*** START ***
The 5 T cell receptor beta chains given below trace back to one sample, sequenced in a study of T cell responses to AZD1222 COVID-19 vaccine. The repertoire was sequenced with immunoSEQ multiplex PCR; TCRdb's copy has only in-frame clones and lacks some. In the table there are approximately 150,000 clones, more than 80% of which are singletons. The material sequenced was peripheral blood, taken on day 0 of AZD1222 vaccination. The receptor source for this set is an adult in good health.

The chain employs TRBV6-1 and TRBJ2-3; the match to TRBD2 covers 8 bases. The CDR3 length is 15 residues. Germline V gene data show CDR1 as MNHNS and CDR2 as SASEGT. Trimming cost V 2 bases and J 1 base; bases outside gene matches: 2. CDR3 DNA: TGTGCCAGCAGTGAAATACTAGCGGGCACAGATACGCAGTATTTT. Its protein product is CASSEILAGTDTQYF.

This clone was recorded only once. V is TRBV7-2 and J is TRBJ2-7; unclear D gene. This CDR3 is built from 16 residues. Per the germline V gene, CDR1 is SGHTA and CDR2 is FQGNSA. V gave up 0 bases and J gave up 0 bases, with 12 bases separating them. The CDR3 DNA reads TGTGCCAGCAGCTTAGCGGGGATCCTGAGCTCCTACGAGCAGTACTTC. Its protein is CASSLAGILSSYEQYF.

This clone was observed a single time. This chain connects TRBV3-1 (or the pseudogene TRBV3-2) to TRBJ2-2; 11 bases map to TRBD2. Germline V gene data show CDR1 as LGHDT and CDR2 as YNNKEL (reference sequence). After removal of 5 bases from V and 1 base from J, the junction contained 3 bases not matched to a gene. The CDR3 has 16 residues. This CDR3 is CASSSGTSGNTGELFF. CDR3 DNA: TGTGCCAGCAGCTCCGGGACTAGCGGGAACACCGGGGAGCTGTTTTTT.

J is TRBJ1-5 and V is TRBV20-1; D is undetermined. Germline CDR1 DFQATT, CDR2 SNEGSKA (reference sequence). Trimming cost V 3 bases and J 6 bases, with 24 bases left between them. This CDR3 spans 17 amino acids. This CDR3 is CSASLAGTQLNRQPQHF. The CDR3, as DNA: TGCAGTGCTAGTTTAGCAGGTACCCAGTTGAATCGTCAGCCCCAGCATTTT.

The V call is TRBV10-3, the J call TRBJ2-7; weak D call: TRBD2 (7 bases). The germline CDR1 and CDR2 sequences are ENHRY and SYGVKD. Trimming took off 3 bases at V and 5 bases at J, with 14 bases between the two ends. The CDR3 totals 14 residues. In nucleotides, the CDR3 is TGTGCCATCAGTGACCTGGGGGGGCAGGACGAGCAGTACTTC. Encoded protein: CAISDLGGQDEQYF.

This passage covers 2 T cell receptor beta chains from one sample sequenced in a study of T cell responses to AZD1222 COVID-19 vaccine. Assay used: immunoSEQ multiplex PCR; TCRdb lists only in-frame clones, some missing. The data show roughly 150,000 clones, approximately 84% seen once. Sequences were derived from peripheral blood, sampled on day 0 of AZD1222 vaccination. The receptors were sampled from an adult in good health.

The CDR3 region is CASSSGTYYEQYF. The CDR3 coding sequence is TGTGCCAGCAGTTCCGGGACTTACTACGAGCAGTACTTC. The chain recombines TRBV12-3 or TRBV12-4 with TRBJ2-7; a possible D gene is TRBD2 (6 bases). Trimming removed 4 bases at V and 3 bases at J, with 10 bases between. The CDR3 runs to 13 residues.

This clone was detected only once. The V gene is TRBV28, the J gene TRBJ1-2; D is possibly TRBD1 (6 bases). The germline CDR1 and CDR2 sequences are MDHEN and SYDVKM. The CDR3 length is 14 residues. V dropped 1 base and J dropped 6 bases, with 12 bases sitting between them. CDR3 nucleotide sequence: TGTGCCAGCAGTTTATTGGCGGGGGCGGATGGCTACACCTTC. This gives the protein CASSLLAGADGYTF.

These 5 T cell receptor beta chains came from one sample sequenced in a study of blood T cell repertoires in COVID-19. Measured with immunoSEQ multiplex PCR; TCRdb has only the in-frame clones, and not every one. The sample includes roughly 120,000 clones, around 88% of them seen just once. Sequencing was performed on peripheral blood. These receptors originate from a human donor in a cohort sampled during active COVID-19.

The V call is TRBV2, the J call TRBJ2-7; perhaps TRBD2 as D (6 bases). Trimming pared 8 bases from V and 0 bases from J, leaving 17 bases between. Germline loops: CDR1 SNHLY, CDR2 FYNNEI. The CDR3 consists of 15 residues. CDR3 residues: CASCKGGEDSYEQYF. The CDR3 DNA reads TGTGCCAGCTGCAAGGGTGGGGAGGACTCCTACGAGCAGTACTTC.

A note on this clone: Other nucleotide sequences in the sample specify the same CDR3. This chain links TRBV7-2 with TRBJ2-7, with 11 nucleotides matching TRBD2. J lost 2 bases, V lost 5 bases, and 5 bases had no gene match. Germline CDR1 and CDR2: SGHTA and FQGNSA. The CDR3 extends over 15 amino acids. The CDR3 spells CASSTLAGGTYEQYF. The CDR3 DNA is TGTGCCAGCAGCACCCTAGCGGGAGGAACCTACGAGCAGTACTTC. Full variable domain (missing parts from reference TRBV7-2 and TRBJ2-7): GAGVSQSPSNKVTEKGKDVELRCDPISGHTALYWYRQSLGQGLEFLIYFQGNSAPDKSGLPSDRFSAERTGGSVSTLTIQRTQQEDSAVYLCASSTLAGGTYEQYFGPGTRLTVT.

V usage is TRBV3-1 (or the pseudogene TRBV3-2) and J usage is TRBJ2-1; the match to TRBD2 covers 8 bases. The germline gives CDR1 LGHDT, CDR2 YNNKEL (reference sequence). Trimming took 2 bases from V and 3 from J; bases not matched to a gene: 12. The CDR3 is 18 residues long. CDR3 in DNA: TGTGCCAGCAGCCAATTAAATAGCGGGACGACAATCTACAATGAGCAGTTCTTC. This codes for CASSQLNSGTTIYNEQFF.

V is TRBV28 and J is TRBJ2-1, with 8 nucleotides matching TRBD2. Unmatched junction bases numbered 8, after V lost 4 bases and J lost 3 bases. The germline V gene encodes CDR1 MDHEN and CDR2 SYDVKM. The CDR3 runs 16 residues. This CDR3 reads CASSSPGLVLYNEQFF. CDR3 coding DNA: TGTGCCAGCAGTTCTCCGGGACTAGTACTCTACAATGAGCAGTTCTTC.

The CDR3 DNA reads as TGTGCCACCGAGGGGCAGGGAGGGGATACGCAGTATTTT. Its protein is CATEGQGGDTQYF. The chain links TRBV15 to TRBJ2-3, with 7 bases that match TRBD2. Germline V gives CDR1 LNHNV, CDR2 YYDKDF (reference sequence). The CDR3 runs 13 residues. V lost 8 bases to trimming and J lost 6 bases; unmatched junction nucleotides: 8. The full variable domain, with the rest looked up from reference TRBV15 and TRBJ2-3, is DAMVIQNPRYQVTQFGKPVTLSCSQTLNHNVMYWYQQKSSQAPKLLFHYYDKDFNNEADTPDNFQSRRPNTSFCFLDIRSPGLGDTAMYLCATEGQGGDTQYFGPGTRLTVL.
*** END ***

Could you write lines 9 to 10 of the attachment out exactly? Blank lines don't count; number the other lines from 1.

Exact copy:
This clone was detected only once. The V gene is TRBV28, the J gene TRBJ1-2; D is possibly TRBD1 (6 bases). The germline CDR1 and CDR2 sequences are MDHEN and SYDVKM. The CDR3 length is 14 residues. V dropped 1 base and J dropped 6 bases, with 12 bases sitting between them. CDR3 nucleotide sequence: TGTGCCAGCAGTTTATTGGCGGGGGCGGATGGCTACACCTTC. This gives the protein CASSLLAGADGYTF.

These 5 T cell receptor beta chains came from one sample sequenced in a study of blood T cell repertoires in COVID-19. Measured with immunoSEQ multiplex PCR; TCRdb has only the in-frame clones, and not every one. The sample includes roughly 120,000 clones, around 88% of them seen just once. Sequencing was performed on peripheral blood. These receptors originate from a human donor in a cohort sampled during active COVID-19.